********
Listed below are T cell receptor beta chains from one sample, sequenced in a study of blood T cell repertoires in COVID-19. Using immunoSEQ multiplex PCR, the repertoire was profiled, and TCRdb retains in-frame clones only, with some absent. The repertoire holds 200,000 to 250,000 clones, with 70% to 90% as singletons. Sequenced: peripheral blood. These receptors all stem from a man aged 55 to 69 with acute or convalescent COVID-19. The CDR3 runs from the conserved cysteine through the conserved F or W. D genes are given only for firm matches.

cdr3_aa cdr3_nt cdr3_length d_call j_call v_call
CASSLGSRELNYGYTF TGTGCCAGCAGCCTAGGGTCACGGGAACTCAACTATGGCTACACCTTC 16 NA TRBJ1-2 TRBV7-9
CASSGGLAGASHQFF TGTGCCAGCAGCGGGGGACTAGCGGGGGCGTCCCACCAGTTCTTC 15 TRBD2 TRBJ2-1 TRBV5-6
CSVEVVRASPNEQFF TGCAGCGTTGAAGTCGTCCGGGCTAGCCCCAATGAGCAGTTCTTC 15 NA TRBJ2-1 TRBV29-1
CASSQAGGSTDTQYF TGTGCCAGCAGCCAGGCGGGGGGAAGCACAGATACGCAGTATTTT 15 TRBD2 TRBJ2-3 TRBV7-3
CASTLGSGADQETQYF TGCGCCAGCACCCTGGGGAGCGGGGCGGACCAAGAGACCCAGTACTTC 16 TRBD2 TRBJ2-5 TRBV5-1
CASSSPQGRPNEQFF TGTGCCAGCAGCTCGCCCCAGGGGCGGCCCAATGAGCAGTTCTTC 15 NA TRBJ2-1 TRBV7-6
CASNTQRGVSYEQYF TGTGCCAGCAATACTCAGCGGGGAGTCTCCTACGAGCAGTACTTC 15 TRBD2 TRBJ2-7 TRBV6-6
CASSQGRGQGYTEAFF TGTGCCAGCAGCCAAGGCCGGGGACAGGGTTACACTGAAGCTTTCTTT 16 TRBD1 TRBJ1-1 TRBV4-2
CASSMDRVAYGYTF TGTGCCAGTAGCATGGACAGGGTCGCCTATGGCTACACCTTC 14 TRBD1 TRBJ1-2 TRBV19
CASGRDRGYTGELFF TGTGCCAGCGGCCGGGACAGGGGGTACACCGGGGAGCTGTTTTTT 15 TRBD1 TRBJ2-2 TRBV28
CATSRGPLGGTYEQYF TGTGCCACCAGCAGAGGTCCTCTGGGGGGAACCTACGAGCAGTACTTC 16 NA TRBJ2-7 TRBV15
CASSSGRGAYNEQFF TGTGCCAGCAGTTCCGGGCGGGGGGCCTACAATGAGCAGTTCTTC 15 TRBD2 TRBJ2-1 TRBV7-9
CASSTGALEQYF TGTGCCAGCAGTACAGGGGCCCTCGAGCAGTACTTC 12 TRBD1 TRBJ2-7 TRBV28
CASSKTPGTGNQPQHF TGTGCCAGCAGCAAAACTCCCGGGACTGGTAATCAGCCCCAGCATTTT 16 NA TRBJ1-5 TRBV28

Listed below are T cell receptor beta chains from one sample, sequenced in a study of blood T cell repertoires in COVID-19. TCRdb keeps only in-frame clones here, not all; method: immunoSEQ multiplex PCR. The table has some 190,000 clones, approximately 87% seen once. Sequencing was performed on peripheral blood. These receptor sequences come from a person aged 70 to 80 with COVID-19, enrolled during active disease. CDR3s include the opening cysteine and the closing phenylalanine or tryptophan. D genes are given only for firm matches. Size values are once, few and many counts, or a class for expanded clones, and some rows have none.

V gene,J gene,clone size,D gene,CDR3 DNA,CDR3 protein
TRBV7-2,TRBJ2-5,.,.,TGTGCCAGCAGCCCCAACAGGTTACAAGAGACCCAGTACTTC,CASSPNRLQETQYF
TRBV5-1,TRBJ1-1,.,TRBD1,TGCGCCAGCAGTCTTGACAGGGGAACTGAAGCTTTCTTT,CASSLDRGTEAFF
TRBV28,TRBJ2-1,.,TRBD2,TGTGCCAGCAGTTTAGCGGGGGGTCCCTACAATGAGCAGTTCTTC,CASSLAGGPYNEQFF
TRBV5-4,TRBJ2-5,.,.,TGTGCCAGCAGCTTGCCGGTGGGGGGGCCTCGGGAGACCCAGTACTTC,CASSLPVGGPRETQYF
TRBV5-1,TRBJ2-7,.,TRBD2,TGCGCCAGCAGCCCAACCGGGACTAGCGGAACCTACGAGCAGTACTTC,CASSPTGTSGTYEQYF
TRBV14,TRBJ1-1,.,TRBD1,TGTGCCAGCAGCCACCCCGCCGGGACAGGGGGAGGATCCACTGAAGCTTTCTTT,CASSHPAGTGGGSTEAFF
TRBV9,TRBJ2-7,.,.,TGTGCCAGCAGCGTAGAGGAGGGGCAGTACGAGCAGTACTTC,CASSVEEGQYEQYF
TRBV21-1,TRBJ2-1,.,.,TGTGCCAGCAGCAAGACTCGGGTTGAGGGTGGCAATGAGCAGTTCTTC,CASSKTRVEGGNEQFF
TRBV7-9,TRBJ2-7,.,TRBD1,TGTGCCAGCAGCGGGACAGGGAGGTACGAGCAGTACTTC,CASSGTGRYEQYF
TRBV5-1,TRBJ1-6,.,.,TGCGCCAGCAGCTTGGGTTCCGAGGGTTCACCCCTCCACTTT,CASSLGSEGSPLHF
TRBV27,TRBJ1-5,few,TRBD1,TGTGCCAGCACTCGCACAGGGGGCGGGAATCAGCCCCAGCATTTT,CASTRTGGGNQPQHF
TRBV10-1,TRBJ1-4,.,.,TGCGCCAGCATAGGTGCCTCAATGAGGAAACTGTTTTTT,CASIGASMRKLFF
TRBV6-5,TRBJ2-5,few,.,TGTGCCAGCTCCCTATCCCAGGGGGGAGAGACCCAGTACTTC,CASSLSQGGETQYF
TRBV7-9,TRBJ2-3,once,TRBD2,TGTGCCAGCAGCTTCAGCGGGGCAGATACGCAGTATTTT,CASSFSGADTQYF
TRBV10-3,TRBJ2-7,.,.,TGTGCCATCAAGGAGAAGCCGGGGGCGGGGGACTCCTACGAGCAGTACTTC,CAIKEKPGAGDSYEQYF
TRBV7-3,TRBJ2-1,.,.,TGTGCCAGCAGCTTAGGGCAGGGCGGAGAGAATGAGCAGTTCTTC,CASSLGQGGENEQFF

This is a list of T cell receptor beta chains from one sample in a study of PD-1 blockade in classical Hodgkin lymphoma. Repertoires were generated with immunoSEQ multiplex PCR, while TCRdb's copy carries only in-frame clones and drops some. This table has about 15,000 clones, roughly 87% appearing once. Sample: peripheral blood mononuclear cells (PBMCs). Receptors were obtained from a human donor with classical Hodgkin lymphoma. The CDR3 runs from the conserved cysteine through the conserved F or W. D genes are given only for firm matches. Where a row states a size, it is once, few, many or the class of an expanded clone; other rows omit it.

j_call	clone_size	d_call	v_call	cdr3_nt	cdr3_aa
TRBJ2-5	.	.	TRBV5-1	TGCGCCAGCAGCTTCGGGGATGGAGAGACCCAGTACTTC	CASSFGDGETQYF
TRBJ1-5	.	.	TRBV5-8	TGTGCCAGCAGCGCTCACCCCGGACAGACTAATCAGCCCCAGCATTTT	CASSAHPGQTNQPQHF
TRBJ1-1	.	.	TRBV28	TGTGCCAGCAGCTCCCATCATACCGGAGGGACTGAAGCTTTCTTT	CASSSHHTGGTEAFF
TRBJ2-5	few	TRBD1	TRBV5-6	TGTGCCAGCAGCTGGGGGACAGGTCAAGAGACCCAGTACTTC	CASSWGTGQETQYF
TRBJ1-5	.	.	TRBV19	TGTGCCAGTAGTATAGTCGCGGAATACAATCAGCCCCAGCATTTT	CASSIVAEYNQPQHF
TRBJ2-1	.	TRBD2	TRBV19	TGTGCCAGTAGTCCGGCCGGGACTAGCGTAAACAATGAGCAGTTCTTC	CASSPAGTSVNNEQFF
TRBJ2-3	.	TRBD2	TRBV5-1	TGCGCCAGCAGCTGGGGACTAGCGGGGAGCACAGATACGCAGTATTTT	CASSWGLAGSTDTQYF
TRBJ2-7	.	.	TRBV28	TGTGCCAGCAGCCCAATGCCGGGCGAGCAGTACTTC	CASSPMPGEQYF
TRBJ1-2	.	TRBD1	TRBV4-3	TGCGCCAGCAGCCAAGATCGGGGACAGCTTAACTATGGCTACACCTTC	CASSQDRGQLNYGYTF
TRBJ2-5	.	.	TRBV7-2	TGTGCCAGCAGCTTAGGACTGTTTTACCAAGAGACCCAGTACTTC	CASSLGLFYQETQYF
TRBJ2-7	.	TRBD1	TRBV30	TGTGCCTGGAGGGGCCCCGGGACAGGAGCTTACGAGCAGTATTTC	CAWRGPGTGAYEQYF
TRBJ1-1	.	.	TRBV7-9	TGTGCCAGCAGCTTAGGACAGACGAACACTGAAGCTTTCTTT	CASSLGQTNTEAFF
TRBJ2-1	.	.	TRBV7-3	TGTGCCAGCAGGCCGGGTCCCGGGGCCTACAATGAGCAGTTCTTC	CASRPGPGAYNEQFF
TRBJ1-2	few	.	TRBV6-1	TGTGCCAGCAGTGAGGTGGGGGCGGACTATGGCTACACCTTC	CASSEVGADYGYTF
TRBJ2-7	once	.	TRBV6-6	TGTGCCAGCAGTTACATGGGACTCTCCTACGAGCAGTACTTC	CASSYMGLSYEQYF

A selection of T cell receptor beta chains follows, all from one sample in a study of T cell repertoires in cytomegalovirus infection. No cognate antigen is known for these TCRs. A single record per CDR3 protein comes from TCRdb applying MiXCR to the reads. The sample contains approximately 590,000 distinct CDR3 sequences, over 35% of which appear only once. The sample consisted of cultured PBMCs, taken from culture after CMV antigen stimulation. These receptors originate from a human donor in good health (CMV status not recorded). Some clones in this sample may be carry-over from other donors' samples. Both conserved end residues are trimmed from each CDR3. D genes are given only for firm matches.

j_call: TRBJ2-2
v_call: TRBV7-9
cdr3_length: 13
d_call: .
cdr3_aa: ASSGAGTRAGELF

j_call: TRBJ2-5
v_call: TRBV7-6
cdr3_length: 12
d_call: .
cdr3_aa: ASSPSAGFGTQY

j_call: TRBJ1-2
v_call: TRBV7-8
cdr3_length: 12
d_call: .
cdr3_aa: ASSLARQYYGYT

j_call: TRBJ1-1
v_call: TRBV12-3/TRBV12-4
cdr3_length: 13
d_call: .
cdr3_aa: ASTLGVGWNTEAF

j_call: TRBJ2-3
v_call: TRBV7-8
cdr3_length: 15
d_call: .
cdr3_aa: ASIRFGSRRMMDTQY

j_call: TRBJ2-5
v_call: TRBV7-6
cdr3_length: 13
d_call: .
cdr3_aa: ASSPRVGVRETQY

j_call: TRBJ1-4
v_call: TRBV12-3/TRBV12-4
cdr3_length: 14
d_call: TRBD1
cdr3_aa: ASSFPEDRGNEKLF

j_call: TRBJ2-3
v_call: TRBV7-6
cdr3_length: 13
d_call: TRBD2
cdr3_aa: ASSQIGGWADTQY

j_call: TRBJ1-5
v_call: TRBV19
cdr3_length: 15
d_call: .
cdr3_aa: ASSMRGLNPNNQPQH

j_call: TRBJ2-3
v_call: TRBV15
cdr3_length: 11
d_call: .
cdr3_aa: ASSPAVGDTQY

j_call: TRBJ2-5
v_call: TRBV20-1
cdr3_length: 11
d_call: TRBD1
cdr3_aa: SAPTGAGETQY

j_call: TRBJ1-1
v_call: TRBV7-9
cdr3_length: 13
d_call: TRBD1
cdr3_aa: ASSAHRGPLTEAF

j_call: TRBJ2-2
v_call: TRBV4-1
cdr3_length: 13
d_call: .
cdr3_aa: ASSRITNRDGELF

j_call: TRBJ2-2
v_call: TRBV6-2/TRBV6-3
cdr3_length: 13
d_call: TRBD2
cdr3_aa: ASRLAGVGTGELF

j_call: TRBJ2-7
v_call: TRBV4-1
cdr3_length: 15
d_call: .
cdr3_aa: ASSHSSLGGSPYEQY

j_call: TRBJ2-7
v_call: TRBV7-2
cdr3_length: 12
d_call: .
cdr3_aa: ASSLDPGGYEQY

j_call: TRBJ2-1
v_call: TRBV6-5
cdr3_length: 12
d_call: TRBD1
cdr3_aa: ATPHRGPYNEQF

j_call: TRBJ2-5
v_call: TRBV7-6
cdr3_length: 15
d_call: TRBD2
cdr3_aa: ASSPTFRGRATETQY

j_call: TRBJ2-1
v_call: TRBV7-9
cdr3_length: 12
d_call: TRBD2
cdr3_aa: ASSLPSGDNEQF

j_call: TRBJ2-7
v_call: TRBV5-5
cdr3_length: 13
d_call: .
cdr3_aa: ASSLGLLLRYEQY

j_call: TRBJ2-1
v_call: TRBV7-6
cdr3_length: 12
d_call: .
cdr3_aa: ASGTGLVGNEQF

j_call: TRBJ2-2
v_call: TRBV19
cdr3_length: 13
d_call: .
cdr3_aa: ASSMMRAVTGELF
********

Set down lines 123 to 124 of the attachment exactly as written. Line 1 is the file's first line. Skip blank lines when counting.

j_call: TRBJ2-7
v_call: TRBV4-1